.01 The term “§ 403(b) volume submitter plan” refers to either a “specimen § 403(b) plan” of a volume submitter practitioner or a plan of a client of the volume submitter practitioner that is substantially similar to the volume submitter’s approved specimen plan. For this purpose, an employer’s plan is not substantially similar to an approved specimen § 403(b) plan, and will be considered to be an individually designed plan rather than a pre-approved plan, if the Service determines (for example, during an examination of the plan) that differences between the terms of the employer’s plan and the terms of the approved specimen plan are so extensive or complex as to be incompatible with the pre-approved plan program. (A § 403(b) volume submitter plan is one of two types of § 403(b) pre-approved plans, the other being a § 403(b) prototype plan which is described in section 5 of this revenue procedure.) See section 11 of this revenue procedure regarding the entities that are permitted to sponsor a § 403(b) volume submitter specimen plan. A “specimen § 403(b) plan” is a model plan document (rather than the actual plan of an eligible employer) of a volume submitter that is intended to satisfy the requirements of § 403(b). A specimen § 403(b) plan is not required to, but may, include an adoption agreement. If more than one adoption agreement may be used with a specimen § 403(b) plan, each specimen plan/adoption agreement pair is a separate volume submitter plan. If an adoption agreement is used for a volume submitter plan, it must satisfy the requirements for prototype adoption agreements in section 9.03.

.02 A § 403(b) volume submitter plan that is adopted by an eligible employer is a single plan regardless of whether there are multiple investment arrangements or multiple vendors (that is, insurance companies or regulated investment company custodians) under the plan. Adoption of two § 403(b) volume submitter plans constitutes the adoption of two separate § 403(b) plans, regardless of whether both plans are substantially similar to a single specimen § 403(b) plan.

.03 A volume submitter may maintain more than one specimen plan. For example, a volume submitter may maintain one or more specimen plans that limit contributions to elective deferrals as well as one or more specimen plans that provide for elective deferrals and employer nonelective contributions, whether or not the plans also provide for matching contributions and/or after-tax employee contributions.

.04 A single specimen plan may not be used for both a § 403(b) plan that is a retirement income account and a § 403(b) plan that is not a retirement income account. Thus, a separate specimen plan is required for a plan that is intended to constitute a retirement income account under § 403(b)(9).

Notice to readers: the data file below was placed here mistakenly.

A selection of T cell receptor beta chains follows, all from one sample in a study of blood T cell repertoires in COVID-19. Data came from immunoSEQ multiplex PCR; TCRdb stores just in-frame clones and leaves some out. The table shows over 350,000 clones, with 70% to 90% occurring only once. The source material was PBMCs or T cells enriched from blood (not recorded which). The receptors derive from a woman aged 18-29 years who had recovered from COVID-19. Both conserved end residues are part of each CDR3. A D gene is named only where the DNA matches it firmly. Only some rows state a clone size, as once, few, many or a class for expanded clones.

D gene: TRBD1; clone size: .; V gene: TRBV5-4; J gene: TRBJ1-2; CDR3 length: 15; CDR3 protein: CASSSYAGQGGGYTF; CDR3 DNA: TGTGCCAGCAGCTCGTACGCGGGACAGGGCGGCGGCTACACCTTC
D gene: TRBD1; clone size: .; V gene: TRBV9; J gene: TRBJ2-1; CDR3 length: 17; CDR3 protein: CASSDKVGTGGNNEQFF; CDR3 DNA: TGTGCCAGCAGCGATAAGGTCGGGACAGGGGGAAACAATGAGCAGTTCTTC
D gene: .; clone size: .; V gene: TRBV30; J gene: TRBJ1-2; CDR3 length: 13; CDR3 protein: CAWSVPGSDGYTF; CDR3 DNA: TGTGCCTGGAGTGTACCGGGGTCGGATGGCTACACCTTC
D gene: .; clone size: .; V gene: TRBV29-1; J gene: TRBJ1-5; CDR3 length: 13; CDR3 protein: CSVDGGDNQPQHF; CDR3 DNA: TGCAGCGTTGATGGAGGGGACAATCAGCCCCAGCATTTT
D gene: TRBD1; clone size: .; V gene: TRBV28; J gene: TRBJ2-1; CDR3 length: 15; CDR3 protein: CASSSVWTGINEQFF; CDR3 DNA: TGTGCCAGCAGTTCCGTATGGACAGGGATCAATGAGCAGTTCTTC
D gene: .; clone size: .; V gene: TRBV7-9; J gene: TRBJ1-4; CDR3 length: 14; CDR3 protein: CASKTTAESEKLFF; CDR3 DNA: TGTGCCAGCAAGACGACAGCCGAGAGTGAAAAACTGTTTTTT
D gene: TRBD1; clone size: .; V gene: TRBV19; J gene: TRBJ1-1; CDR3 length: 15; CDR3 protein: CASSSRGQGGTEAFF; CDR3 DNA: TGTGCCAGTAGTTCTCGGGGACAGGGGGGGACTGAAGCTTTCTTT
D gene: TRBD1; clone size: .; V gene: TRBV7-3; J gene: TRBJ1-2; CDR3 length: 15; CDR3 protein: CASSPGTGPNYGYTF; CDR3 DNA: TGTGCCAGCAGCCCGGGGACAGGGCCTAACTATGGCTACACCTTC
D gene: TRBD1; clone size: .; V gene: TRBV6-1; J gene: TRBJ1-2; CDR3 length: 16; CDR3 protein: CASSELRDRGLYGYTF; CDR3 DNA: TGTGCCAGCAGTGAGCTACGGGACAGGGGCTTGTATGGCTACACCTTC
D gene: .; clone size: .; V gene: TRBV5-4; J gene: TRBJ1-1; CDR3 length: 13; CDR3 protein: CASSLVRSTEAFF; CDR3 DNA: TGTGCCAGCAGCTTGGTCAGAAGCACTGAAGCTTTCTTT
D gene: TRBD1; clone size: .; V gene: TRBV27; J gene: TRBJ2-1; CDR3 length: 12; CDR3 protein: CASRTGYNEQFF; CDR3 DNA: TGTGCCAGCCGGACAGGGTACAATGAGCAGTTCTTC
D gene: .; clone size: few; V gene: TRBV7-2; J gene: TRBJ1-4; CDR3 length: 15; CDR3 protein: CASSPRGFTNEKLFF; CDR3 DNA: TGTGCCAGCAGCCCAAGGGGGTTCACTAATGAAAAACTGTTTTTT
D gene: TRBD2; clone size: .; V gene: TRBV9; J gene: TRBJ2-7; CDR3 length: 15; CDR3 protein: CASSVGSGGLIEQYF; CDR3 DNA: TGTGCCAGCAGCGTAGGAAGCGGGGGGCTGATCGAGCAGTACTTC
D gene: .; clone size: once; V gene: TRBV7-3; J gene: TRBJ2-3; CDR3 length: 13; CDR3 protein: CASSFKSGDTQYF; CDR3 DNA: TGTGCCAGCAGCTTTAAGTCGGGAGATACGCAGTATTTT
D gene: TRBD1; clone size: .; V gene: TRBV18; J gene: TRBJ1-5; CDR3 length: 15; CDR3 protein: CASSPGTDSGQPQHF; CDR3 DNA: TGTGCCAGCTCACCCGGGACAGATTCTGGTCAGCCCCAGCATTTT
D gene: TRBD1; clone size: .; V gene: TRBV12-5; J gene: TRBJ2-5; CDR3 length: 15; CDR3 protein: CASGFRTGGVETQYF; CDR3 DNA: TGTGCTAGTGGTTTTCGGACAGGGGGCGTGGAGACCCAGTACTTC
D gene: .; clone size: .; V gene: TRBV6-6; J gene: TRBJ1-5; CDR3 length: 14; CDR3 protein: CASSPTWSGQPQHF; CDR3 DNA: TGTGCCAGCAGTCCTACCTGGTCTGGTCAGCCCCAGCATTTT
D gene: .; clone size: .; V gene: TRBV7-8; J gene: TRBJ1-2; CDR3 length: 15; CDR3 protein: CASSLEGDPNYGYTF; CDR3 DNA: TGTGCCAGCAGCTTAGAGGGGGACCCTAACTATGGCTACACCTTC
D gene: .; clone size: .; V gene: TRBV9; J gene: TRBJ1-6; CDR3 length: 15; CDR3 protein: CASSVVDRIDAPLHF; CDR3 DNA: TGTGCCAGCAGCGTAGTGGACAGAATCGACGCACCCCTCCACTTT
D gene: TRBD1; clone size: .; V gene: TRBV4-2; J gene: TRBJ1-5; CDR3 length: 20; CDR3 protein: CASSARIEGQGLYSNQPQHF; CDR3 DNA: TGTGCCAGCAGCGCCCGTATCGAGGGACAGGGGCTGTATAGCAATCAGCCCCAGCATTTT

SECTION 8. PROVISIONS REQUIRED IN EVERY § 403(b) PRE-APPROVED PLAN

.01 Sections 8.04 though 8.10 describe provisions that must be included in every § 403(b) pre-approved plan.

.02 The Service’s review of a § 403(b) pre-approved plan will consider only the terms of the basic plan document and adoption agreement or the volume submitter plan, as applicable. Accordingly, the provisions described in sections 8.04 though 8.10 must be included in the basic plan document or adoption agreement of every § 403(b) prototype plan and in every § 403(b) volume submitter plan, regardless of the terms of any investment arrangements under the plan or any other documents that may be incorporated by reference. This does not preclude the adoption of a § 403(b) pre-approved plan (including a standardized prototype plan, as described in section 6) if different investment arrangements under a plan have different features or prevent the inclusion of additional provisions in the terms of the investment arrangements under the plan or other documents incorporated by reference. Nor does it prevent a § 403(b) pre-approved plan from using investment arrangements that are more restrictive than required by § 403(b) or the basic plan document and adoption agreement or the volume submitter plan. However, the terms of the basic plan document and adoption agreement or the volume submitter plan, as applicable, must satisfy the requirements of applicable law and sections 8.04 though 8.10 independent of any investment arrangements under the plan or any other documents incorporated by reference.